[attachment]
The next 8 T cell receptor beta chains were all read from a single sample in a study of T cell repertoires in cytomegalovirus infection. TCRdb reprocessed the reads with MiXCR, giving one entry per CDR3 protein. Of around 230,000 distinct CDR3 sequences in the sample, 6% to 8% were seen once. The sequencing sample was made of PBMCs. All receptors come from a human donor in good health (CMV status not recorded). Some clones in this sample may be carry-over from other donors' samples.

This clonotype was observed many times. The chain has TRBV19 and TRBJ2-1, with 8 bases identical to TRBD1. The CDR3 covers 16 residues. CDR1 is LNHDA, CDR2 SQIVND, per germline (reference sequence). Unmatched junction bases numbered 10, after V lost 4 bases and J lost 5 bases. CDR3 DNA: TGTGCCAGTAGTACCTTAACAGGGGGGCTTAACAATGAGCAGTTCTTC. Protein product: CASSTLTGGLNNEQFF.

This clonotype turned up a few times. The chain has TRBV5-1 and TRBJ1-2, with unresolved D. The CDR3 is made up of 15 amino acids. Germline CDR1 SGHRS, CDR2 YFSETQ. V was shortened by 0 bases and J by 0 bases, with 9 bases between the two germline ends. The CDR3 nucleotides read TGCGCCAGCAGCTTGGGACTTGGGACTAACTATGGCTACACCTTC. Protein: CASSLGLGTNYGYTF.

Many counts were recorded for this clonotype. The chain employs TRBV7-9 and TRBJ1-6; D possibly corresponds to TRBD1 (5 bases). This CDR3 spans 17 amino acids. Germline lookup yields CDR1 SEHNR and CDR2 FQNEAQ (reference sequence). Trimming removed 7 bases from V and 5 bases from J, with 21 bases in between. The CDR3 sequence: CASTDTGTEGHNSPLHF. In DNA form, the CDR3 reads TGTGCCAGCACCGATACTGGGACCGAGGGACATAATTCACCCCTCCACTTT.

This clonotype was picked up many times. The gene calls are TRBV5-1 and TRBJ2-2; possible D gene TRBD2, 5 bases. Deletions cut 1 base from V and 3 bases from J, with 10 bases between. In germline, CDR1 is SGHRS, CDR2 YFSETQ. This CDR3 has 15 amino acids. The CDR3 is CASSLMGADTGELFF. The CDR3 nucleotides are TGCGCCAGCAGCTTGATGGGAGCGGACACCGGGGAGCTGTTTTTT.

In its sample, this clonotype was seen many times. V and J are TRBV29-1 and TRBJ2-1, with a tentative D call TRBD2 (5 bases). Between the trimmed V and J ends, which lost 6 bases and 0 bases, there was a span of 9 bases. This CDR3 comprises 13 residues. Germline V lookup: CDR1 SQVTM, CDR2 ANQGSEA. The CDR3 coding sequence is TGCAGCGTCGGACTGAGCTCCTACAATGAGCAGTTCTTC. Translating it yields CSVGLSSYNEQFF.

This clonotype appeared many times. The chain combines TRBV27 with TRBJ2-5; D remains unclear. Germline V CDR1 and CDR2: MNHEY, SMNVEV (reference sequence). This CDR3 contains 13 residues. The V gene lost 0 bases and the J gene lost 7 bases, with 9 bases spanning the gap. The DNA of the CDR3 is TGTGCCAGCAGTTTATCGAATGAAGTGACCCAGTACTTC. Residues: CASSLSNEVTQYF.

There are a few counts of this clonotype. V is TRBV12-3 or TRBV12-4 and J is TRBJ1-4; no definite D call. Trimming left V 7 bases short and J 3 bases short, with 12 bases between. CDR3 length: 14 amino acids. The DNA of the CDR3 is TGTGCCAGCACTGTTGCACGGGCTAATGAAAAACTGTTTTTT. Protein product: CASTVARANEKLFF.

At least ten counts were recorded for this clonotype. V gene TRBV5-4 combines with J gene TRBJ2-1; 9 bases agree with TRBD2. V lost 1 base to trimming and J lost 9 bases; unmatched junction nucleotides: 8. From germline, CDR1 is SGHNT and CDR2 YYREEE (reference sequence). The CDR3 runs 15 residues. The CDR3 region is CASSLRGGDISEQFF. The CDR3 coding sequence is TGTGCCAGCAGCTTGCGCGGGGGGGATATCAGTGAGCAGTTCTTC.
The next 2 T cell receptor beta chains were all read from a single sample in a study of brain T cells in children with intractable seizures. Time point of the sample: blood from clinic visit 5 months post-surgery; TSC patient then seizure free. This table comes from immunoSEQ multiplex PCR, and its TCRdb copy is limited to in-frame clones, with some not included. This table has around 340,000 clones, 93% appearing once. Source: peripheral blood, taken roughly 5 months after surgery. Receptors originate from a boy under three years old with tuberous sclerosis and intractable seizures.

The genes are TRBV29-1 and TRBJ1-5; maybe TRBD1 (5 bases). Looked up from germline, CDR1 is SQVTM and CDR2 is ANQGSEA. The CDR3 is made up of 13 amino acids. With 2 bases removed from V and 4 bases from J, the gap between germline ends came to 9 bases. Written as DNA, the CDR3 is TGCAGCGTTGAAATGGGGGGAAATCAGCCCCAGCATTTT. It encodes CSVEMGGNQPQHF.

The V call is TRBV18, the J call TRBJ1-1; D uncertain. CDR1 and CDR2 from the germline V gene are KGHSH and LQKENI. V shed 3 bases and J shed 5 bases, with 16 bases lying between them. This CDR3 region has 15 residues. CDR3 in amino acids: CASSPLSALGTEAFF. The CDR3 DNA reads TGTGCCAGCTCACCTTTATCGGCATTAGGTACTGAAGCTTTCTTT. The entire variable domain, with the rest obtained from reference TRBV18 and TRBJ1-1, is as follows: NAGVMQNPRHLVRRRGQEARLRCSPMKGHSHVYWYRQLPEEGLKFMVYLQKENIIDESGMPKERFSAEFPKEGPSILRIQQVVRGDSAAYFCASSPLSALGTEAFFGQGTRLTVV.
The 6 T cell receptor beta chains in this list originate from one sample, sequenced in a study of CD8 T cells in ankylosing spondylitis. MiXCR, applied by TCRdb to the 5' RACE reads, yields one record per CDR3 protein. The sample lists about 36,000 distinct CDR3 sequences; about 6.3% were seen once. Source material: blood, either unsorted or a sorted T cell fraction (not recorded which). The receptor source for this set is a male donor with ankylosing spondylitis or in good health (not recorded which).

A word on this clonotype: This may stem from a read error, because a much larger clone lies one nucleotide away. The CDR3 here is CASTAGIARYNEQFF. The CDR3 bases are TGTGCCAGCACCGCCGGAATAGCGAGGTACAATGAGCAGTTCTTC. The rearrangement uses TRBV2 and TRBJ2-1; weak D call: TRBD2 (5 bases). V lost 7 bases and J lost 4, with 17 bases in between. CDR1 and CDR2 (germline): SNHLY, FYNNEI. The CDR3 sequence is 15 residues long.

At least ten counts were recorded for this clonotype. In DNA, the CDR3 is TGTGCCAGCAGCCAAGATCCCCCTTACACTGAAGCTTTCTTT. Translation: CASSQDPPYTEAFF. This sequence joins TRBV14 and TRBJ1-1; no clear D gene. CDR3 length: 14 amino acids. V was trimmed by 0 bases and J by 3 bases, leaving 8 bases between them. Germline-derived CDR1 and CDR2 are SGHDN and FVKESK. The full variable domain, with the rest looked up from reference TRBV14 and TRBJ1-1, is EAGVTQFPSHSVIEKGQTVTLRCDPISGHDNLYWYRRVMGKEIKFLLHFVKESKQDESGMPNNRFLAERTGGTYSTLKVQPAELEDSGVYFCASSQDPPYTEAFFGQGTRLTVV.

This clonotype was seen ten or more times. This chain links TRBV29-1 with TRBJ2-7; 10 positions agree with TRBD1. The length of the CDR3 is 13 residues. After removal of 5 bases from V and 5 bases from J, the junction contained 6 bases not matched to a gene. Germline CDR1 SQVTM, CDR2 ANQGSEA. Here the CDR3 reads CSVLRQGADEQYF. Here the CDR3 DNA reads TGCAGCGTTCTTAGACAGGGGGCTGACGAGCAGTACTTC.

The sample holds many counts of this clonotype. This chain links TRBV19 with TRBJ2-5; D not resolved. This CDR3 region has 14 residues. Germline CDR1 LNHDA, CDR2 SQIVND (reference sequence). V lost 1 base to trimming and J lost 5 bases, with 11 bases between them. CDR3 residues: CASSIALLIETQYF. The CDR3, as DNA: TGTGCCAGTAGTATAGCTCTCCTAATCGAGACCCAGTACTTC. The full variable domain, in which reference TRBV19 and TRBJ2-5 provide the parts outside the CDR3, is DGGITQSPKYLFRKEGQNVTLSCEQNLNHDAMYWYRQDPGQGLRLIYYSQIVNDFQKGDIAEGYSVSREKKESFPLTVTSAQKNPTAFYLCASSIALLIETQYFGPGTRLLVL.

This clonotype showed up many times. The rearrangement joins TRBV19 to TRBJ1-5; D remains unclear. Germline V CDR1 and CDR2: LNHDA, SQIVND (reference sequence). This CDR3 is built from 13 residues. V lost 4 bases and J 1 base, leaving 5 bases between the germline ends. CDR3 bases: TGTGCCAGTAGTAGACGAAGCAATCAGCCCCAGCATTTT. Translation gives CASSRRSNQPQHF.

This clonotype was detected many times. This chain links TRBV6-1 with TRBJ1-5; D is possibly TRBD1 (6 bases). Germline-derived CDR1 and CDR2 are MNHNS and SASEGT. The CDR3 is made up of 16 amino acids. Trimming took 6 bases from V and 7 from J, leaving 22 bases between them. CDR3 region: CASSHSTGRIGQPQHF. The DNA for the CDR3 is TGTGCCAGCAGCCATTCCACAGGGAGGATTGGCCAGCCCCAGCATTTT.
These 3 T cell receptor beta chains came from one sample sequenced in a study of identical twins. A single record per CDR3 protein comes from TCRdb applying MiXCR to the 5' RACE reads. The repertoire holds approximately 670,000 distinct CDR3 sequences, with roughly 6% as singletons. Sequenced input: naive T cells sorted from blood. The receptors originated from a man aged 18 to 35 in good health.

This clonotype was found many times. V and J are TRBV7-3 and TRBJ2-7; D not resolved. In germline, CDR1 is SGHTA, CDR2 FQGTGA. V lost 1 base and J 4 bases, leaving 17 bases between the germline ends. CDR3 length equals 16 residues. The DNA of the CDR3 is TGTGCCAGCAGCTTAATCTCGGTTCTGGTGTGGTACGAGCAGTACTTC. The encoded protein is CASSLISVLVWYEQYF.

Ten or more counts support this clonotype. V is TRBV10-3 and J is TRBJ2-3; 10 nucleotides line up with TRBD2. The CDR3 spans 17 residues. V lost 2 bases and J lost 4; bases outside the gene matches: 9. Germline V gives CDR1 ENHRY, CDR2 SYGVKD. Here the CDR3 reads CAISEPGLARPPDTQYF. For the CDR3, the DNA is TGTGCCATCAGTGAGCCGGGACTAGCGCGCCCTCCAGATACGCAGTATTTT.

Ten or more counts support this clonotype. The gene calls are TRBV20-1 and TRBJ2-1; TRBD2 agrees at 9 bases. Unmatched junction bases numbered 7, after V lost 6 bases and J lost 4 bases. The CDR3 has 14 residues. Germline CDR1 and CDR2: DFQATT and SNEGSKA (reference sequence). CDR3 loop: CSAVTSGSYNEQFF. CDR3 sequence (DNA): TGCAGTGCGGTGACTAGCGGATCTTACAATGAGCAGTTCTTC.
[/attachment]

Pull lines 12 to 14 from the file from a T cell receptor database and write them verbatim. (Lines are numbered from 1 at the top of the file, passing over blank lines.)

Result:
The V call is TRBV18, the J call TRBJ1-1; D uncertain. CDR1 and CDR2 from the germline V gene are KGHSH and LQKENI. V shed 3 bases and J shed 5 bases, with 16 bases lying between them. This CDR3 region has 15 residues. CDR3 in amino acids: CASSPLSALGTEAFF. The CDR3 DNA reads TGTGCCAGCTCACCTTTATCGGCATTAGGTACTGAAGCTTTCTTT. The entire variable domain, with the rest obtained from reference TRBV18 and TRBJ1-1, is as follows: NAGVMQNPRHLVRRRGQEARLRCSPMKGHSHVYWYRQLPEEGLKFMVYLQKENIIDESGMPKERFSAEFPKEGPSILRIQQVVRGDSAAYFCASSPLSALGTEAFFGQGTRLTVV.
The 6 T cell receptor beta chains in this list originate from one sample, sequenced in a study of CD8 T cells in ankylosing spondylitis. MiXCR, applied by TCRdb to the 5' RACE reads, yields one record per CDR3 protein. The sample lists about 36,000 distinct CDR3 sequences; about 6.3% were seen once. Source material: blood, either unsorted or a sorted T cell fraction (not recorded which). The receptor source for this set is a male donor with ankylosing spondylitis or in good health (not recorded which).

A word on this clonotype: This may stem from a read error, because a much larger clone lies one nucleotide away. The CDR3 here is CASTAGIARYNEQFF. The CDR3 bases are TGTGCCAGCACCGCCGGAATAGCGAGGTACAATGAGCAGTTCTTC. The rearrangement uses TRBV2 and TRBJ2-1; weak D call: TRBD2 (5 bases). V lost 7 bases and J lost 4, with 17 bases in between. CDR1 and CDR2 (germline): SNHLY, FYNNEI. The CDR3 sequence is 15 residues long.